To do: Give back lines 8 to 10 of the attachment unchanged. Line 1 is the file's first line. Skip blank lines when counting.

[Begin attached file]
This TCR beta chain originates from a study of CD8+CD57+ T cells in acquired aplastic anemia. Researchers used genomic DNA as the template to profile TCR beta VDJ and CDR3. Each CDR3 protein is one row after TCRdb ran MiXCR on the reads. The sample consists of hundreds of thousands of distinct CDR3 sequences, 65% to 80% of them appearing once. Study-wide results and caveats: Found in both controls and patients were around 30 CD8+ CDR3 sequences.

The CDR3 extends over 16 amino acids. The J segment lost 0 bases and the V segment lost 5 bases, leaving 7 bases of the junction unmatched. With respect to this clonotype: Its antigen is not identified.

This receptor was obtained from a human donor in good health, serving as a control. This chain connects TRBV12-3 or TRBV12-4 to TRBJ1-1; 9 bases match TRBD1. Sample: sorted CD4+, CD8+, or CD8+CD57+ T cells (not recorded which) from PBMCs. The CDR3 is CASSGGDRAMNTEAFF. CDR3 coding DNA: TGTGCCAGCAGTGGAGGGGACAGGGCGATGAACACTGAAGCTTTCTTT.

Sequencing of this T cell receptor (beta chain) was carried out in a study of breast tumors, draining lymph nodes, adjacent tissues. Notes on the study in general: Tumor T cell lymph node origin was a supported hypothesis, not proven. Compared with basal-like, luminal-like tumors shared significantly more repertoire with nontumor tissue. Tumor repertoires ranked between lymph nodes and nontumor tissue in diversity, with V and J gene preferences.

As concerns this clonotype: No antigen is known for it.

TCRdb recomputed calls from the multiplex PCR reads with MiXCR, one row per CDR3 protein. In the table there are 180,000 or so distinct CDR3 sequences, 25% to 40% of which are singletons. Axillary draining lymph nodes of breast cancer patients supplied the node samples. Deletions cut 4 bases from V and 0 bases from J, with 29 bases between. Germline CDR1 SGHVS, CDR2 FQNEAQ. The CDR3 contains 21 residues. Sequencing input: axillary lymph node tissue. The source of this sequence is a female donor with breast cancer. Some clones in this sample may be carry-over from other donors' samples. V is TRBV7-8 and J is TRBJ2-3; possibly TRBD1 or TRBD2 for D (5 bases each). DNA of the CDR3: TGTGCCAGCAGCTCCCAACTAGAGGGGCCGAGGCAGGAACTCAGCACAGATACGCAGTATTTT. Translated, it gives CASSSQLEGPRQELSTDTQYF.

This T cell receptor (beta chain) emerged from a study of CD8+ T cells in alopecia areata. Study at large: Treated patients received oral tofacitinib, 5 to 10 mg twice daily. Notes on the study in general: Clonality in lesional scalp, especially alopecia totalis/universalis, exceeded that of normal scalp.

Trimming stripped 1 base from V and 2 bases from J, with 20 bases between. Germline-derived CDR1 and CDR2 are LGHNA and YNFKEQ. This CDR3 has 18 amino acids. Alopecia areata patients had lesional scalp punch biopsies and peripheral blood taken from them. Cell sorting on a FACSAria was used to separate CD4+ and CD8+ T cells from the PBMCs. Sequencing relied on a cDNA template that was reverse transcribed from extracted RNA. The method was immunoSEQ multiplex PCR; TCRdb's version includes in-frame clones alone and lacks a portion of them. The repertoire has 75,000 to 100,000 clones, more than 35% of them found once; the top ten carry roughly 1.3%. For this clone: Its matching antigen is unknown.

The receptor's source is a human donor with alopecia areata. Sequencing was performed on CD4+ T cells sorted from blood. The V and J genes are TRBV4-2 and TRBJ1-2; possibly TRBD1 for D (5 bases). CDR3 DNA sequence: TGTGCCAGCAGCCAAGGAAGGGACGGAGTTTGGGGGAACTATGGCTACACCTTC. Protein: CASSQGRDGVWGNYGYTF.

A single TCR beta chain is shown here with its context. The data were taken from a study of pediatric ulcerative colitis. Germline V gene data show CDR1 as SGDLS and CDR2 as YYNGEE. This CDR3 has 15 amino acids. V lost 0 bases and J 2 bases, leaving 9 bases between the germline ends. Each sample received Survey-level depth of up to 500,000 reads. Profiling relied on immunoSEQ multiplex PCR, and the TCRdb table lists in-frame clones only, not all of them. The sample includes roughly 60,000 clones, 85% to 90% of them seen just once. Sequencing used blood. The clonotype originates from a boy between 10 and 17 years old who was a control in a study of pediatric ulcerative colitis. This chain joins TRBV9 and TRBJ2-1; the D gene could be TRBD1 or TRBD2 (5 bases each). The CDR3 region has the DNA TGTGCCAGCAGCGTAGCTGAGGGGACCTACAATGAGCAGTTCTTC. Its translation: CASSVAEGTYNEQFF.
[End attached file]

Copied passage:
Trimming stripped 1 base from V and 2 bases from J, with 20 bases between. Germline-derived CDR1 and CDR2 are LGHNA and YNFKEQ. This CDR3 has 18 amino acids. Alopecia areata patients had lesional scalp punch biopsies and peripheral blood taken from them. Cell sorting on a FACSAria was used to separate CD4+ and CD8+ T cells from the PBMCs. Sequencing relied on a cDNA template that was reverse transcribed from extracted RNA. The method was immunoSEQ multiplex PCR; TCRdb's version includes in-frame clones alone and lacks a portion of them. The repertoire has 75,000 to 100,000 clones, more than 35% of them found once; the top ten carry roughly 1.3%. For this clone: Its matching antigen is unknown.

The receptor's source is a human donor with alopecia areata. Sequencing was performed on CD4+ T cells sorted from blood. The V and J genes are TRBV4-2 and TRBJ1-2; possibly TRBD1 for D (5 bases). CDR3 DNA sequence: TGTGCCAGCAGCCAAGGAAGGGACGGAGTTTGGGGGAACTATGGCTACACCTTC. Protein: CASSQGRDGVWGNYGYTF.

A single TCR beta chain is shown here with its context. The data were taken from a study of pediatric ulcerative colitis. Germline V gene data show CDR1 as SGDLS and CDR2 as YYNGEE. This CDR3 has 15 amino acids. V lost 0 bases and J 2 bases, leaving 9 bases between the germline ends. Each sample received Survey-level depth of up to 500,000 reads. Profiling relied on immunoSEQ multiplex PCR, and the TCRdb table lists in-frame clones only, not all of them. The sample includes roughly 60,000 clones, 85% to 90% of them seen just once. Sequencing used blood. The clonotype originates from a boy between 10 and 17 years old who was a control in a study of pediatric ulcerative colitis. This chain joins TRBV9 and TRBJ2-1; the D gene could be TRBD1 or TRBD2 (5 bases each). The CDR3 region has the DNA TGTGCCAGCAGCGTAGCTGAGGGGACCTACAATGAGCAGTTCTTC. Its translation: CASSVAEGTYNEQFF.